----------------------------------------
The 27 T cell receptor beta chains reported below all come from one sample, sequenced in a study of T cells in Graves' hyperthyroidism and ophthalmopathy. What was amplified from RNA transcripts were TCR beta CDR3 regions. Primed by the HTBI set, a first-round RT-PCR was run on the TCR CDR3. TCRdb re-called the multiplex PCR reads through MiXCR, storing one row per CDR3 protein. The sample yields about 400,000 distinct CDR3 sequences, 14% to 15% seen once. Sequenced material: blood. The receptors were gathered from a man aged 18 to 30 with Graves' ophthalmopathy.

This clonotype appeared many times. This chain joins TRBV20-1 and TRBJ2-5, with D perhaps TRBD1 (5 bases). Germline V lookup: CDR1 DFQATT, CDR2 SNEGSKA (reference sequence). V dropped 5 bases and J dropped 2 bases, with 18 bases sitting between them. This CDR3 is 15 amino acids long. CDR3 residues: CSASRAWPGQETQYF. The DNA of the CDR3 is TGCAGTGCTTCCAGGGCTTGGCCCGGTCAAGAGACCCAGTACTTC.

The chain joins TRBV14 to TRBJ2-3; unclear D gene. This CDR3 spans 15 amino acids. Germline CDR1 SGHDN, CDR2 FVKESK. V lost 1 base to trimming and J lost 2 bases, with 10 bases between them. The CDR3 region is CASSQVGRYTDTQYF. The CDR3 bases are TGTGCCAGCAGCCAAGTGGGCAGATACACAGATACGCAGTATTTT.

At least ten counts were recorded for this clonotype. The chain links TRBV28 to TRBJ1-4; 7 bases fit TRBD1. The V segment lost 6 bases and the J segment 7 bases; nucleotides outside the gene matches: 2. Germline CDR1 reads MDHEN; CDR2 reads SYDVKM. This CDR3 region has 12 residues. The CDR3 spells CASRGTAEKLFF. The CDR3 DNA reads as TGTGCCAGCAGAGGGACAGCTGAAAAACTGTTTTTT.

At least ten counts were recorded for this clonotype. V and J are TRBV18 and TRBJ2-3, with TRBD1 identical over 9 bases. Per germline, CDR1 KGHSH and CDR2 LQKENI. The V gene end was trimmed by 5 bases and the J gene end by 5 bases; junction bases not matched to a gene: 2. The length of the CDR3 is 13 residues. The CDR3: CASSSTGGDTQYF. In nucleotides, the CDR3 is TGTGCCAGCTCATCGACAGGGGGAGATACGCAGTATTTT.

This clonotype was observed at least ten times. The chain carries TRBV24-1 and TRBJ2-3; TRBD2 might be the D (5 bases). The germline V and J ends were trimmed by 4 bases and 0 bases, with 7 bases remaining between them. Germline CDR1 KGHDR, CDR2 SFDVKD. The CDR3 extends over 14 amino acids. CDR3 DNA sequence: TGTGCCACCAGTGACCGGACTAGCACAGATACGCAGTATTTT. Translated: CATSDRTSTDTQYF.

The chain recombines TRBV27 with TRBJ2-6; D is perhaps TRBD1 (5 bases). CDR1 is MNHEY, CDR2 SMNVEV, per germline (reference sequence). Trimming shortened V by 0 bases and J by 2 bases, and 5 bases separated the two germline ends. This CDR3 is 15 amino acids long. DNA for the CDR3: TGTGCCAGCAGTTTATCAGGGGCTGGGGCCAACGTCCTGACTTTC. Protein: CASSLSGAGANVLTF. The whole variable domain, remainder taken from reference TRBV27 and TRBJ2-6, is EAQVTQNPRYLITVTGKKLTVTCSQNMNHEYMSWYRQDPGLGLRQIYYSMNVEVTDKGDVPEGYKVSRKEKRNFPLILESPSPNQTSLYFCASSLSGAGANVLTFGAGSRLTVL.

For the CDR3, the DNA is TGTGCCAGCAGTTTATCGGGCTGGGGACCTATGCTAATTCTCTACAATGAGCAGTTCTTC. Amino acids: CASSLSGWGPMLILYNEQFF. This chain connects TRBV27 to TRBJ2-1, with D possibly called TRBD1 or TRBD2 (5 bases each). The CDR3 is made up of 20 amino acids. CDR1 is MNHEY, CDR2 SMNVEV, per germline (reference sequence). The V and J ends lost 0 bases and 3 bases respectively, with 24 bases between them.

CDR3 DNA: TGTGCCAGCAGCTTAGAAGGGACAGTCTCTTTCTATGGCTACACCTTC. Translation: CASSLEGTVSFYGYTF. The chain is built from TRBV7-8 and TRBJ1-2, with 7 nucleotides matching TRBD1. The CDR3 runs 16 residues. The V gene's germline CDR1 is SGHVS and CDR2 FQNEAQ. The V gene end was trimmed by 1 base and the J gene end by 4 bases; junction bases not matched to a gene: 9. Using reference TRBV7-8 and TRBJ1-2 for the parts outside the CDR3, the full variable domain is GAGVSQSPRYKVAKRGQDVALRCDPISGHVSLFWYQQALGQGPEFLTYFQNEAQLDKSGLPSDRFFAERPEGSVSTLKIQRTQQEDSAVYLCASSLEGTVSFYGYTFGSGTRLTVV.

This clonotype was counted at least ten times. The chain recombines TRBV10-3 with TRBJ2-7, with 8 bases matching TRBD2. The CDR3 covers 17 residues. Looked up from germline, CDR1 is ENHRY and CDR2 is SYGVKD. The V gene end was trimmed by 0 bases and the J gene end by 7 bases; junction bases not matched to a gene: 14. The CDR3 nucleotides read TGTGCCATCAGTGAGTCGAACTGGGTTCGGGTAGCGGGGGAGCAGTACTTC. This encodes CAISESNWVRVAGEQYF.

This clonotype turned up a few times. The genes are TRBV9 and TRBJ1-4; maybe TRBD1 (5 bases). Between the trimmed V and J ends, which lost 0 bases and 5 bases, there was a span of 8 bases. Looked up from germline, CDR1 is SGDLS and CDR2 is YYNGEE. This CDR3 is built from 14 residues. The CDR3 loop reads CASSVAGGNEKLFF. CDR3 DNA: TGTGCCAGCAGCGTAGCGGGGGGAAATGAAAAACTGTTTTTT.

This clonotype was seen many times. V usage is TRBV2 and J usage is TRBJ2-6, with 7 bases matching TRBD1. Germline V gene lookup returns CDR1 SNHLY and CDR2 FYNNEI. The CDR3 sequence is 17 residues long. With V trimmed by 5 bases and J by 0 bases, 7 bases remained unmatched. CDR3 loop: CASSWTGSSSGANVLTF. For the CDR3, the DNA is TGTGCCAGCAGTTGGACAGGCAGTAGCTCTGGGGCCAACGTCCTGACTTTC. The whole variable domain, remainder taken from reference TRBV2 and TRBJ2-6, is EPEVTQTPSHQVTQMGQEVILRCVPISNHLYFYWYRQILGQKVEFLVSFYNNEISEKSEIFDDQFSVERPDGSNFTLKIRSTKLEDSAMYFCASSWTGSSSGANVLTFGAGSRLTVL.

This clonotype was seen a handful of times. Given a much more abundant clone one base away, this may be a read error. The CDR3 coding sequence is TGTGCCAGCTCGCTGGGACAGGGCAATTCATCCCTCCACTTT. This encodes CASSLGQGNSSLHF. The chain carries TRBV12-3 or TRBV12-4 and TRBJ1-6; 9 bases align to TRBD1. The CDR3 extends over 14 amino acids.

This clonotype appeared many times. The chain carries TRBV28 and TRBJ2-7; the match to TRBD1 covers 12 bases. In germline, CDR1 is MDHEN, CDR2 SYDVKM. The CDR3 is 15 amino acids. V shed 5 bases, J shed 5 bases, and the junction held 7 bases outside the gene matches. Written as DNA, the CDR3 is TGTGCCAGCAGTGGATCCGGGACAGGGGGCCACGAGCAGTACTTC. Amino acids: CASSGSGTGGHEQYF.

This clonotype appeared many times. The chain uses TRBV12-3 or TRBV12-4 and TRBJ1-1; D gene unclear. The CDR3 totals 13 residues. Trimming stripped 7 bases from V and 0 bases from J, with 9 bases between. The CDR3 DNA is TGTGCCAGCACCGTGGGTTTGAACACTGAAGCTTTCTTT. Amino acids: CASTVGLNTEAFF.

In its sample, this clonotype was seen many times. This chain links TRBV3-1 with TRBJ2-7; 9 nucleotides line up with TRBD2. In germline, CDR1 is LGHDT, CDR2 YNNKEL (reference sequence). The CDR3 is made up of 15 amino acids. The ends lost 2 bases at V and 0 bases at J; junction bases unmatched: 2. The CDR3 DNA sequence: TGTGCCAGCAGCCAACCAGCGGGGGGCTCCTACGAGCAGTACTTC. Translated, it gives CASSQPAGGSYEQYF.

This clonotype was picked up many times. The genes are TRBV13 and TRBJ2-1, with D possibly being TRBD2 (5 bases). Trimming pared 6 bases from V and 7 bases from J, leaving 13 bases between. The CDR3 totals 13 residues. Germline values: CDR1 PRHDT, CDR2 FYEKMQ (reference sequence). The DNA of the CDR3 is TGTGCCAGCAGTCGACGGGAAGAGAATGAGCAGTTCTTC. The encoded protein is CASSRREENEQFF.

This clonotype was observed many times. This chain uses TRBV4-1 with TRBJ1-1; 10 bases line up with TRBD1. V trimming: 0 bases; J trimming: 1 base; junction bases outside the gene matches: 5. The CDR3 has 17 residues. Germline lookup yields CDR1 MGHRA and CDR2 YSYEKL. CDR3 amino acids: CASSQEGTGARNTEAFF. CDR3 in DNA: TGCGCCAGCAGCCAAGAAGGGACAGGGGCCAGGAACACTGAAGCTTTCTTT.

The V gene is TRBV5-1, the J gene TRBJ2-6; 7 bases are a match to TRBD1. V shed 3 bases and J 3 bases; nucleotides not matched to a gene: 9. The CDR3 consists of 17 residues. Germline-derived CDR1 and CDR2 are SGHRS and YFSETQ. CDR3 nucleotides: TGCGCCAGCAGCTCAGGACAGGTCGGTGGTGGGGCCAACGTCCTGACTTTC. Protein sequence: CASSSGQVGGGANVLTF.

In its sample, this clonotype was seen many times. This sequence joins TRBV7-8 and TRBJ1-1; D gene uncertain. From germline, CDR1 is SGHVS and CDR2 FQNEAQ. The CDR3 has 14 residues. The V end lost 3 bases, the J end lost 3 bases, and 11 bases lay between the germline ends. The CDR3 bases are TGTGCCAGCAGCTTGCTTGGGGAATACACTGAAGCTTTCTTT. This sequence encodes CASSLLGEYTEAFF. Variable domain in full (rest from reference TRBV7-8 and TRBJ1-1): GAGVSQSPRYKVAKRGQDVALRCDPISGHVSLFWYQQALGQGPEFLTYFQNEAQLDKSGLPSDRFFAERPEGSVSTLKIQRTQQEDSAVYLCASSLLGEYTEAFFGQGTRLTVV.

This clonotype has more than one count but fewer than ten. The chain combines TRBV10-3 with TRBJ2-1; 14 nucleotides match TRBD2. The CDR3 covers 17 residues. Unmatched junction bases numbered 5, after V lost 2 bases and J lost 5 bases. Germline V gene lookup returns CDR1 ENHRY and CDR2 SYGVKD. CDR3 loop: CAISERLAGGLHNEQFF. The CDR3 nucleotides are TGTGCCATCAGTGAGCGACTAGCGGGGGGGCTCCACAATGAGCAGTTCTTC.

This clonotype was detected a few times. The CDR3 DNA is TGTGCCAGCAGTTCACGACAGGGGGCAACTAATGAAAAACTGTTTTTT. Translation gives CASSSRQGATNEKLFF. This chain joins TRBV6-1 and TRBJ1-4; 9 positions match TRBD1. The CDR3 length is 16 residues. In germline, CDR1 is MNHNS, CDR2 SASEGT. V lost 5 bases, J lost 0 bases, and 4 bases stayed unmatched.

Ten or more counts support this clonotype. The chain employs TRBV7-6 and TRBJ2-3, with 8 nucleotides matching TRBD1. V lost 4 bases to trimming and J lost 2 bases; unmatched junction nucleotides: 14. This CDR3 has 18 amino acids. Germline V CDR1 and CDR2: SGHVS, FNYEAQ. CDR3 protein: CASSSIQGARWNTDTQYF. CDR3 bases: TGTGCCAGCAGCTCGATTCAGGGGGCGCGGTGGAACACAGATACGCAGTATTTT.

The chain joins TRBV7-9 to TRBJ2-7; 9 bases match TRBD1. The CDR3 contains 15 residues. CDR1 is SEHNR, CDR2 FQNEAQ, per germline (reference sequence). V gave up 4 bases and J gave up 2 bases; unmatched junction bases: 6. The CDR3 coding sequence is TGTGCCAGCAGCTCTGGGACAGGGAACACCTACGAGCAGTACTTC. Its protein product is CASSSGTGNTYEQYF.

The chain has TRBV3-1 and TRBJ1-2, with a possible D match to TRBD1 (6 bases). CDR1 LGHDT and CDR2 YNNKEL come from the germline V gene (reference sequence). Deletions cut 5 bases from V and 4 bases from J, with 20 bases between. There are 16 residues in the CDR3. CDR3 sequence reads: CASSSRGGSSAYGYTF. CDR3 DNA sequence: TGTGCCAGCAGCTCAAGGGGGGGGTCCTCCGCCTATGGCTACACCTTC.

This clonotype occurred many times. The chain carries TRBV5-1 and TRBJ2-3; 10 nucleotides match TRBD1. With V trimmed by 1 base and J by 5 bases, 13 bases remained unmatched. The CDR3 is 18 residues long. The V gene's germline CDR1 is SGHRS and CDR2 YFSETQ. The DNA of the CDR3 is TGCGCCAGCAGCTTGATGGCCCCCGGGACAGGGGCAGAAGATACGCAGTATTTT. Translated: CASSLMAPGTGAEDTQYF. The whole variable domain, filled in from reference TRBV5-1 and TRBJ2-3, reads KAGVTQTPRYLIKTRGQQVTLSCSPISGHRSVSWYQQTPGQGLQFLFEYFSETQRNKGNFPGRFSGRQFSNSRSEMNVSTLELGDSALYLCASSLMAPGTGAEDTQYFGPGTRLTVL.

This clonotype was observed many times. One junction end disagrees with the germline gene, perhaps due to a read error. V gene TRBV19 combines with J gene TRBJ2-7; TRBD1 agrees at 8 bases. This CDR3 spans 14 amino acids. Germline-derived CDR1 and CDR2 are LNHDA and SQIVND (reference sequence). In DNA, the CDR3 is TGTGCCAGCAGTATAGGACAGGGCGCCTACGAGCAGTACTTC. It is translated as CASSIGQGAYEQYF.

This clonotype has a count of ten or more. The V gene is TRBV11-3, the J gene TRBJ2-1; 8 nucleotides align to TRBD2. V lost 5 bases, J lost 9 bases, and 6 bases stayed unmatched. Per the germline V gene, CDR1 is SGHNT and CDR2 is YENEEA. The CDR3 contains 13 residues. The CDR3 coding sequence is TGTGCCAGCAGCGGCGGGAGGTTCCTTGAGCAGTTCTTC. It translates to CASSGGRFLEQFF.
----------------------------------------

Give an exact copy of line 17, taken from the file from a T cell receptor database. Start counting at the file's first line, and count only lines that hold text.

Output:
This clonotype was picked up many times. The genes are TRBV13 and TRBJ2-1, with D possibly being TRBD2 (5 bases). Trimming pared 6 bases from V and 7 bases from J, leaving 13 bases between. The CDR3 totals 13 residues. Germline values: CDR1 PRHDT, CDR2 FYEKMQ (reference sequence). The DNA of the CDR3 is TGTGCCAGCAGTCGACGGGAAGAGAATGAGCAGTTCTTC. The encoded protein is CASSRREENEQFF.